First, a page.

2014 was the first full year that Vanguard’s suite of U.S.stock index funds were benchmarked to CRSP indexes. In addition, Vanguard offers sets of U.S. exchange-traded funds benchmarked to Russell and S&P indexes.
Interestingly, in 2014 the CRSP index funds had lower turnover rates than the Russell and S&P funds. While one-year data does not signify a trend, the higher turnover rates for Russell and S&P indexes are consistent with the prior five-year levels of turnover in these indexes.
Low turnover rates can lead to lower fund transaction costs and can also help reduce the realization of taxable capital gains.
The fiscal years for the Russell and S&P index funds end in August, while the CRSP index funds’ fiscal year ends in December.
The funds include the CRSP large cap, mid cap, and small cap index funds, along with the corresponding growth and value funds. The Russell funds comprise the Russell 1000 and R1000 growth and value funds, as well as the Russell 2000 and R2000 growth and value funds. Vanguard does not provided Russell mid-cap funds. The S&P funds are indexed to the S&P 500, S&P 400, and S&P 600 indexes, as well as to the growth and value indexes for each capitalization band.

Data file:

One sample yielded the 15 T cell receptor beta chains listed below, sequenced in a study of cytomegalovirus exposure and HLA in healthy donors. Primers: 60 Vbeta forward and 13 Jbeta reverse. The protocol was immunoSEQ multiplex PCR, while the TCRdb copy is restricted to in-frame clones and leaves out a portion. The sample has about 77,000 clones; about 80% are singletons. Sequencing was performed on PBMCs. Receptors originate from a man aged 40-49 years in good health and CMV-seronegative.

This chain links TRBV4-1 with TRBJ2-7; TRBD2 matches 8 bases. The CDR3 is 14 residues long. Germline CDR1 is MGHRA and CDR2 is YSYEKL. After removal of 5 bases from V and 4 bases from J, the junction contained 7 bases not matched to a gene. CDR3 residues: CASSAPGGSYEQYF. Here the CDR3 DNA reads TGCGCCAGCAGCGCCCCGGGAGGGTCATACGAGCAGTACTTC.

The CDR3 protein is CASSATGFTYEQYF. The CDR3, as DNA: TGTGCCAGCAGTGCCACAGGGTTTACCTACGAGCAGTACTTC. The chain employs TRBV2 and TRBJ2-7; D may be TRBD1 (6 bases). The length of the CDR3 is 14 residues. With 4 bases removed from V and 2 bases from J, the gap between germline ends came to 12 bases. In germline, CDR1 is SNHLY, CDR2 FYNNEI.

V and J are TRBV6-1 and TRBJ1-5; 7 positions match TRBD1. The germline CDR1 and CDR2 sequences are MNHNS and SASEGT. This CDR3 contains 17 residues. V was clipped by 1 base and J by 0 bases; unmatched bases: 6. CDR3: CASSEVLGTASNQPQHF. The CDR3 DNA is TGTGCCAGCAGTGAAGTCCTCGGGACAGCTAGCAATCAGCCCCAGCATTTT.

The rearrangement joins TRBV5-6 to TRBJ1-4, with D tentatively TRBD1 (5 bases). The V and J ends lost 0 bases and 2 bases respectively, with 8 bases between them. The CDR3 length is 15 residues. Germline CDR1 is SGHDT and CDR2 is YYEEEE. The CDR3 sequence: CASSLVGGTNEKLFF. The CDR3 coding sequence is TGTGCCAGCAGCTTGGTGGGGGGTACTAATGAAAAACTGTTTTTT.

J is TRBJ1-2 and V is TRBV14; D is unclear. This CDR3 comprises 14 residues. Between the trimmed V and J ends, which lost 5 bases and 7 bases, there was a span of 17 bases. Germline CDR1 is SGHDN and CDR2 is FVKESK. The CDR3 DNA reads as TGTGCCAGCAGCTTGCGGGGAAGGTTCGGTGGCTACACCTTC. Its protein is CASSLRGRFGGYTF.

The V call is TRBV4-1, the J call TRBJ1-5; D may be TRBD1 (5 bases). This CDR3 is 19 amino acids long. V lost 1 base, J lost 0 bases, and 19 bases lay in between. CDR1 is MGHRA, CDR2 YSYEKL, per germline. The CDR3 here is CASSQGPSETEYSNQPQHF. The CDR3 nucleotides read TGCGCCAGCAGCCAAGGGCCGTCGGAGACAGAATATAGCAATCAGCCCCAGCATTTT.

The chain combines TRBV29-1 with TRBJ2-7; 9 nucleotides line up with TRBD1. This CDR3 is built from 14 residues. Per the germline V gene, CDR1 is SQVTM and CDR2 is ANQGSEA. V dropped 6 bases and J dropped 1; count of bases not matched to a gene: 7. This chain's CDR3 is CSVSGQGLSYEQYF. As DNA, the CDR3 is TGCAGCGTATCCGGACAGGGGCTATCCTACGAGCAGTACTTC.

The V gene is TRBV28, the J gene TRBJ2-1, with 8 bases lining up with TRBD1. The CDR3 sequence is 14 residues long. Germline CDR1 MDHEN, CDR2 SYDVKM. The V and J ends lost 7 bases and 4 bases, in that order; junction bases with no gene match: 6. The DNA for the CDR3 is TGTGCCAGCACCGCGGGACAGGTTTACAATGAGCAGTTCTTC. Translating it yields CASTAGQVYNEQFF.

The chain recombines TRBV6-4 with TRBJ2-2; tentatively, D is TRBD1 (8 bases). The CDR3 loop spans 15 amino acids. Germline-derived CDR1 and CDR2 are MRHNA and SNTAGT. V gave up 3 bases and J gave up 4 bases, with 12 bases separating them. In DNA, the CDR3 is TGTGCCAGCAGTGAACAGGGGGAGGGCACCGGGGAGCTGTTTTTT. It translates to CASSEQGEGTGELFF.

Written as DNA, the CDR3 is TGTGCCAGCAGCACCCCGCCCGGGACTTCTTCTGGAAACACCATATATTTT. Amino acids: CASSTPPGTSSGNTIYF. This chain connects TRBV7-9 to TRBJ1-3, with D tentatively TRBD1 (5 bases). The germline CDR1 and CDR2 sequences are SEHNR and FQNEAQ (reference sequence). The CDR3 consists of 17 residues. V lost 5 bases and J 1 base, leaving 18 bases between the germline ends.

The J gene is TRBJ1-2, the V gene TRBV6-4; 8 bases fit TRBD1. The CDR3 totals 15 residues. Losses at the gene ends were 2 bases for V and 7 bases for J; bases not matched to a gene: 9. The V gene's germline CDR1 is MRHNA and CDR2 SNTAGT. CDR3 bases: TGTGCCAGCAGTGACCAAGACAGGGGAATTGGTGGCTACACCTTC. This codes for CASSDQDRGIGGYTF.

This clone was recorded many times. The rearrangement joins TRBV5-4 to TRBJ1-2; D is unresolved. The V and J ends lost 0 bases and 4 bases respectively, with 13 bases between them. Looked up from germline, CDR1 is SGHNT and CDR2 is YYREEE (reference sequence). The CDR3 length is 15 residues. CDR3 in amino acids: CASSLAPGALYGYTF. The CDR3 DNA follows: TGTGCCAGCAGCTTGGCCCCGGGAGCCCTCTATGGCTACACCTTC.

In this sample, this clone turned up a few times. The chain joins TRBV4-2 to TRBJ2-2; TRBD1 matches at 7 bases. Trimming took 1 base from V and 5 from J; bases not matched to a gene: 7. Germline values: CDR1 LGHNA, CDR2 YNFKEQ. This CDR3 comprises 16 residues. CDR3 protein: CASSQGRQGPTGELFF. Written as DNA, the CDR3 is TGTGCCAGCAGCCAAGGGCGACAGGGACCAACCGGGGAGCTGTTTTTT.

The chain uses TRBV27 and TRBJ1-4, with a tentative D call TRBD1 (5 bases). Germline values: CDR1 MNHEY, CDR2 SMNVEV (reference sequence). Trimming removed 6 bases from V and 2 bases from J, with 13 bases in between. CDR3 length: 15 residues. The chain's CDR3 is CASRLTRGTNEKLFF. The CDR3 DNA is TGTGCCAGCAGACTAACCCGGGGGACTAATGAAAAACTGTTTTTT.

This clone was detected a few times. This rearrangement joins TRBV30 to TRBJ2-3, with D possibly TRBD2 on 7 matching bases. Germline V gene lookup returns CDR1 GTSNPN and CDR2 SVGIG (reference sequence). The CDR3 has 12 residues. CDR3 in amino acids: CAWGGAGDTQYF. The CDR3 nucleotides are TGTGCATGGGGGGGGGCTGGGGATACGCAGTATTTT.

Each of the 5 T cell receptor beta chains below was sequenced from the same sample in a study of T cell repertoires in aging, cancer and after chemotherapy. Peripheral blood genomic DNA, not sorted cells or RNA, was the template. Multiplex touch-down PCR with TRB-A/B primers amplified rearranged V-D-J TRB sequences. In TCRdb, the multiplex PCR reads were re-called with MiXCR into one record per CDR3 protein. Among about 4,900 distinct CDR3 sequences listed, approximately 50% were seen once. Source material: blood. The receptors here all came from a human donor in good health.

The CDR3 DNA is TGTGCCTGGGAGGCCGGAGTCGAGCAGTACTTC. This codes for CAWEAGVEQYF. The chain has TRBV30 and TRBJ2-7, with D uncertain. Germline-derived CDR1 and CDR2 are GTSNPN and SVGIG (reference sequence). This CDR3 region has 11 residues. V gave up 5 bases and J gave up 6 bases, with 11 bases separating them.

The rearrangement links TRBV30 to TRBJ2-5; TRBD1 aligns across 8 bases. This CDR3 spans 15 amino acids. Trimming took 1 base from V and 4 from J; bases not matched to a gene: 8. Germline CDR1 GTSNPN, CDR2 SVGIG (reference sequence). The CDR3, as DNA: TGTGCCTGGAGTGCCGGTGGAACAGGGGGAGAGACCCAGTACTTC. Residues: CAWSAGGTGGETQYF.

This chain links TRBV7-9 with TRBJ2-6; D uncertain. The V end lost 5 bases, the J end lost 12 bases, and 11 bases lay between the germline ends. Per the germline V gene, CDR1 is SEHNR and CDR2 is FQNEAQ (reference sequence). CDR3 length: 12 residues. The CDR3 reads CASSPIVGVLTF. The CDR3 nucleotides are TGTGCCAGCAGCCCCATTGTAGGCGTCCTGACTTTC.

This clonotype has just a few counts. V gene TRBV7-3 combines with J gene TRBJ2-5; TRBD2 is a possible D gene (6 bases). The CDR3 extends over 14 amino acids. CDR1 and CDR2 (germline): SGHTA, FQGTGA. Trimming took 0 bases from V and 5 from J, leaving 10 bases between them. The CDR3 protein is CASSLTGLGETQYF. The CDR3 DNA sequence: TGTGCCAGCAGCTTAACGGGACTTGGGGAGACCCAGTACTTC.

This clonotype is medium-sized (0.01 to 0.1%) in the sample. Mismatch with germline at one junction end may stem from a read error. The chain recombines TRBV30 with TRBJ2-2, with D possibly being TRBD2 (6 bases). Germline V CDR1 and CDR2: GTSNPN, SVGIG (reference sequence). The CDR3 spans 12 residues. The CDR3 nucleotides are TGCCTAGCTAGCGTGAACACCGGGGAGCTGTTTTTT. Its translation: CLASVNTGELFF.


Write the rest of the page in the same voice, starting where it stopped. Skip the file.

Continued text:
As can be seen in the following table, CRSP based index funds consistently ranked as the lowest turnover funds. The low turnover rates are especially notable in the growth and value style indexes.
2014 Turnover rates
The factor most likely behind these lower turnover rates is the technique of “packeting” which is an exclusive methodological feature of the CRSP index suite. Packeting is a procedure which is applied to stock migration across both capitalization and style dimensions. Once a stock migrates out of transition band, a packet of 50% of the security is shifted. If the security stays beyond the outer threshold in the following period, the remaining 50% is moved.